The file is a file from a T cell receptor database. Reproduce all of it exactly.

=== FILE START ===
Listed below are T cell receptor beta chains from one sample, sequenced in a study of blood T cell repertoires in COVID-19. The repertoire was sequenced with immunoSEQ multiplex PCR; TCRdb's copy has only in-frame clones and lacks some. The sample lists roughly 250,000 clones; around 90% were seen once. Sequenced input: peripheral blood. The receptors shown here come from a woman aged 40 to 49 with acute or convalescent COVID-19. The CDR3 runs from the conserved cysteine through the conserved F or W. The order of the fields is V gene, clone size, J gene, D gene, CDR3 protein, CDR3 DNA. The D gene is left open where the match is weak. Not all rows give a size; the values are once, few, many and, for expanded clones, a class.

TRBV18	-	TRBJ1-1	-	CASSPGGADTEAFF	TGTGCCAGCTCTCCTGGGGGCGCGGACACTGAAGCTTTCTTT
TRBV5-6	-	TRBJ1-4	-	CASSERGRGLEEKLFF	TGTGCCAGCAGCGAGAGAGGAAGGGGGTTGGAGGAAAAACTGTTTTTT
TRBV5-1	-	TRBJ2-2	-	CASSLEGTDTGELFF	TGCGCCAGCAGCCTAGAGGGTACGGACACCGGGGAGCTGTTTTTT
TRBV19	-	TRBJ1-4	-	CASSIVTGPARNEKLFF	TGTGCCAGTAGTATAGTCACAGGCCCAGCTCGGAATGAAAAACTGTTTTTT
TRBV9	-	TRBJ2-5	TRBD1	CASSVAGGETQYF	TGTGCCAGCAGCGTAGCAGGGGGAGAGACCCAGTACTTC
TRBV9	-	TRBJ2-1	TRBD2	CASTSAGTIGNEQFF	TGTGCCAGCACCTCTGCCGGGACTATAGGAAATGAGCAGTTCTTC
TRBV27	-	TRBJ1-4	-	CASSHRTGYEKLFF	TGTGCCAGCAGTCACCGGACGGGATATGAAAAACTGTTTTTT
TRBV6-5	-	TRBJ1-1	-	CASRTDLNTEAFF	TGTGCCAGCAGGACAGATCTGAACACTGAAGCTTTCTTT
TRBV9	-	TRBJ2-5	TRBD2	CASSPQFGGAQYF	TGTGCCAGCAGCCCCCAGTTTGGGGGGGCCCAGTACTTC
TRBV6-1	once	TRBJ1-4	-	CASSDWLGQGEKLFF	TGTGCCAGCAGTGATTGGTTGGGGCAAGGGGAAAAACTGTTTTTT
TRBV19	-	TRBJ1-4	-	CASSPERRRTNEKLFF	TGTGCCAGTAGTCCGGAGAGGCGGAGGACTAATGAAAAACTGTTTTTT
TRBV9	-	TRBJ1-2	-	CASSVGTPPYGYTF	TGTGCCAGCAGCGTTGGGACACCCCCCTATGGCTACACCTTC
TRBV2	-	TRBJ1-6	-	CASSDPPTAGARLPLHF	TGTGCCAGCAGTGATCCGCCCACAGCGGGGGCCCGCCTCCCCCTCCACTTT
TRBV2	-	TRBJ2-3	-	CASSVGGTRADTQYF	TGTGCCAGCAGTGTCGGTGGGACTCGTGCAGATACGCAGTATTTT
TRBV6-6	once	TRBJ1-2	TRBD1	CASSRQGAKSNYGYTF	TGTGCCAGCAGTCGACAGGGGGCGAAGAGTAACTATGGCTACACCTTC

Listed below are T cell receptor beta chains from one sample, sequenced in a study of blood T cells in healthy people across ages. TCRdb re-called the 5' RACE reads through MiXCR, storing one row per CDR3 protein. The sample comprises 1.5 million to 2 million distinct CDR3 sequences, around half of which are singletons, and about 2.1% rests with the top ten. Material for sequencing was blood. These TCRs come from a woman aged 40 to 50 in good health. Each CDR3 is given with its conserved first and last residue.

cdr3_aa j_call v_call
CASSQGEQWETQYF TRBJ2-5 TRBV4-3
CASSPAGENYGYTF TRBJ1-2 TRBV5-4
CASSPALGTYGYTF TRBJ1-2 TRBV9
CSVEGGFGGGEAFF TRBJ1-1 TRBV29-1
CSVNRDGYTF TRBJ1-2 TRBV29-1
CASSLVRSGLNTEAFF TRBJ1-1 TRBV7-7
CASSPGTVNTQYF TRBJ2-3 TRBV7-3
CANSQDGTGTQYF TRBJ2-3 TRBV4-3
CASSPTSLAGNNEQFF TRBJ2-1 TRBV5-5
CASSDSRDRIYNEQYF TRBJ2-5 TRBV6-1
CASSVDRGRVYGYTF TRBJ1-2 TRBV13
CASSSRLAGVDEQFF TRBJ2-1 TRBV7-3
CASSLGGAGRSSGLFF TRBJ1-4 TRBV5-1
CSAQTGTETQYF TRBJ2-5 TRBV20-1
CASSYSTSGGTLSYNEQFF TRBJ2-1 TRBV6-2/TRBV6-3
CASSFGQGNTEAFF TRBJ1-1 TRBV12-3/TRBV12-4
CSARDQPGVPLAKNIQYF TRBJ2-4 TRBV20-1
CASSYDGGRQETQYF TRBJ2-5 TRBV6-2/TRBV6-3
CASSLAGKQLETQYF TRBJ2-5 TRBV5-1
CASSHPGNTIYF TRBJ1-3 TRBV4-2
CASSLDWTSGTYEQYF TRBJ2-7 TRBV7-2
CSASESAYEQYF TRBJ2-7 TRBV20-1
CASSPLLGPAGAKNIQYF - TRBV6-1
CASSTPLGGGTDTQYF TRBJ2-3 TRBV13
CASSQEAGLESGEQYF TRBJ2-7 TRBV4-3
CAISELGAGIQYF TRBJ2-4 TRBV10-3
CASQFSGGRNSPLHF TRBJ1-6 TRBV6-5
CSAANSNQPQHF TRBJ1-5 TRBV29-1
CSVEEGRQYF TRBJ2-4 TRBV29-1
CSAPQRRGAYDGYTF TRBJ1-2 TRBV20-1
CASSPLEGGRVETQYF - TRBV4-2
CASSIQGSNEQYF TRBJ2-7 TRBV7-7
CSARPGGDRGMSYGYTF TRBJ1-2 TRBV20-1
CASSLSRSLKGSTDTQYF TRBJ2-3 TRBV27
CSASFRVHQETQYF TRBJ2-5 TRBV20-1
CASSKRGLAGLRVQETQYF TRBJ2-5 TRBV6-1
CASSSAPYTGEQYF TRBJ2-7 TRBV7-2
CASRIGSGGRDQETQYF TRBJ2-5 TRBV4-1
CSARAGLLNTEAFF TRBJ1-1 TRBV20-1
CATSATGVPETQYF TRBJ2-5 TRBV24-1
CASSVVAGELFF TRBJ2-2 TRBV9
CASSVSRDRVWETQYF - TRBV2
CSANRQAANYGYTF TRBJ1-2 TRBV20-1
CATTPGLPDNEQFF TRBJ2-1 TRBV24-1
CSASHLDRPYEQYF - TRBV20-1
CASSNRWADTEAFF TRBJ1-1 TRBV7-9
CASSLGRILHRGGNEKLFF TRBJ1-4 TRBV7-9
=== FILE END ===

Listed below are T cell receptor beta chains from one sample, sequenced in a study of blood T cell repertoires in COVID-19. The repertoire was sequenced with immunoSEQ multiplex PCR; TCRdb's copy has only in-frame clones and lacks some. The sample lists roughly 250,000 clones; around 90% were seen once. Sequenced input: peripheral blood. The receptors shown here come from a woman aged 40 to 49 with acute or convalescent COVID-19. The CDR3 runs from the conserved cysteine through the conserved F or W. The order of the fields is V gene, clone size, J gene, D gene, CDR3 protein, CDR3 DNA. The D gene is left open where the match is weak. Not all rows give a size; the values are once, few, many and, for expanded clones, a class.

TRBV18	-	TRBJ1-1	-	CASSPGGADTEAFF	TGTGCCAGCTCTCCTGGGGGCGCGGACACTGAAGCTTTCTTT
TRBV5-6	-	TRBJ1-4	-	CASSERGRGLEEKLFF	TGTGCCAGCAGCGAGAGAGGAAGGGGGTTGGAGGAAAAACTGTTTTTT
TRBV5-1	-	TRBJ2-2	-	CASSLEGTDTGELFF	TGCGCCAGCAGCCTAGAGGGTACGGACACCGGGGAGCTGTTTTTT
TRBV19	-	TRBJ1-4	-	CASSIVTGPARNEKLFF	TGTGCCAGTAGTATAGTCACAGGCCCAGCTCGGAATGAAAAACTGTTTTTT
TRBV9	-	TRBJ2-5	TRBD1	CASSVAGGETQYF	TGTGCCAGCAGCGTAGCAGGGGGAGAGACCCAGTACTTC
TRBV9	-	TRBJ2-1	TRBD2	CASTSAGTIGNEQFF	TGTGCCAGCACCTCTGCCGGGACTATAGGAAATGAGCAGTTCTTC
TRBV27	-	TRBJ1-4	-	CASSHRTGYEKLFF	TGTGCCAGCAGTCACCGGACGGGATATGAAAAACTGTTTTTT
TRBV6-5	-	TRBJ1-1	-	CASRTDLNTEAFF	TGTGCCAGCAGGACAGATCTGAACACTGAAGCTTTCTTT
TRBV9	-	TRBJ2-5	TRBD2	CASSPQFGGAQYF	TGTGCCAGCAGCCCCCAGTTTGGGGGGGCCCAGTACTTC
TRBV6-1	once	TRBJ1-4	-	CASSDWLGQGEKLFF	TGTGCCAGCAGTGATTGGTTGGGGCAAGGGGAAAAACTGTTTTTT
TRBV19	-	TRBJ1-4	-	CASSPERRRTNEKLFF	TGTGCCAGTAGTCCGGAGAGGCGGAGGACTAATGAAAAACTGTTTTTT
TRBV9	-	TRBJ1-2	-	CASSVGTPPYGYTF	TGTGCCAGCAGCGTTGGGACACCCCCCTATGGCTACACCTTC
TRBV2	-	TRBJ1-6	-	CASSDPPTAGARLPLHF	TGTGCCAGCAGTGATCCGCCCACAGCGGGGGCCCGCCTCCCCCTCCACTTT
TRBV2	-	TRBJ2-3	-	CASSVGGTRADTQYF	TGTGCCAGCAGTGTCGGTGGGACTCGTGCAGATACGCAGTATTTT
TRBV6-6	once	TRBJ1-2	TRBD1	CASSRQGAKSNYGYTF	TGTGCCAGCAGTCGACAGGGGGCGAAGAGTAACTATGGCTACACCTTC

Listed below are T cell receptor beta chains from one sample, sequenced in a study of blood T cells in healthy people across ages. TCRdb re-called the 5' RACE reads through MiXCR, storing one row per CDR3 protein. The sample comprises 1.5 million to 2 million distinct CDR3 sequences, around half of which are singletons, and about 2.1% rests with the top ten. Material for sequencing was blood. These TCRs come from a woman aged 40 to 50 in good health. Each CDR3 is given with its conserved first and last residue.

cdr3_aa j_call v_call
CASSQGEQWETQYF TRBJ2-5 TRBV4-3
CASSPAGENYGYTF TRBJ1-2 TRBV5-4
CASSPALGTYGYTF TRBJ1-2 TRBV9
CSVEGGFGGGEAFF TRBJ1-1 TRBV29-1
CSVNRDGYTF TRBJ1-2 TRBV29-1
CASSLVRSGLNTEAFF TRBJ1-1 TRBV7-7
CASSPGTVNTQYF TRBJ2-3 TRBV7-3
CANSQDGTGTQYF TRBJ2-3 TRBV4-3
CASSPTSLAGNNEQFF TRBJ2-1 TRBV5-5
CASSDSRDRIYNEQYF TRBJ2-5 TRBV6-1
CASSVDRGRVYGYTF TRBJ1-2 TRBV13
CASSSRLAGVDEQFF TRBJ2-1 TRBV7-3
CASSLGGAGRSSGLFF TRBJ1-4 TRBV5-1
CSAQTGTETQYF TRBJ2-5 TRBV20-1
CASSYSTSGGTLSYNEQFF TRBJ2-1 TRBV6-2/TRBV6-3
CASSFGQGNTEAFF TRBJ1-1 TRBV12-3/TRBV12-4
CSARDQPGVPLAKNIQYF TRBJ2-4 TRBV20-1
CASSYDGGRQETQYF TRBJ2-5 TRBV6-2/TRBV6-3
CASSLAGKQLETQYF TRBJ2-5 TRBV5-1
CASSHPGNTIYF TRBJ1-3 TRBV4-2
CASSLDWTSGTYEQYF TRBJ2-7 TRBV7-2
CSASESAYEQYF TRBJ2-7 TRBV20-1
CASSPLLGPAGAKNIQYF - TRBV6-1
CASSTPLGGGTDTQYF TRBJ2-3 TRBV13
CASSQEAGLESGEQYF TRBJ2-7 TRBV4-3
CAISELGAGIQYF TRBJ2-4 TRBV10-3
CASQFSGGRNSPLHF TRBJ1-6 TRBV6-5
CSAANSNQPQHF TRBJ1-5 TRBV29-1
CSVEEGRQYF TRBJ2-4 TRBV29-1
CSAPQRRGAYDGYTF TRBJ1-2 TRBV20-1
CASSPLEGGRVETQYF - TRBV4-2
CASSIQGSNEQYF TRBJ2-7 TRBV7-7
CSARPGGDRGMSYGYTF TRBJ1-2 TRBV20-1
CASSLSRSLKGSTDTQYF TRBJ2-3 TRBV27
CSASFRVHQETQYF TRBJ2-5 TRBV20-1
CASSKRGLAGLRVQETQYF TRBJ2-5 TRBV6-1
CASSSAPYTGEQYF TRBJ2-7 TRBV7-2
CASRIGSGGRDQETQYF TRBJ2-5 TRBV4-1
CSARAGLLNTEAFF TRBJ1-1 TRBV20-1
CATSATGVPETQYF TRBJ2-5 TRBV24-1
CASSVVAGELFF TRBJ2-2 TRBV9
CASSVSRDRVWETQYF - TRBV2
CSANRQAANYGYTF TRBJ1-2 TRBV20-1
CATTPGLPDNEQFF TRBJ2-1 TRBV24-1
CSASHLDRPYEQYF - TRBV20-1
CASSNRWADTEAFF TRBJ1-1 TRBV7-9
CASSLGRILHRGGNEKLFF TRBJ1-4 TRBV7-9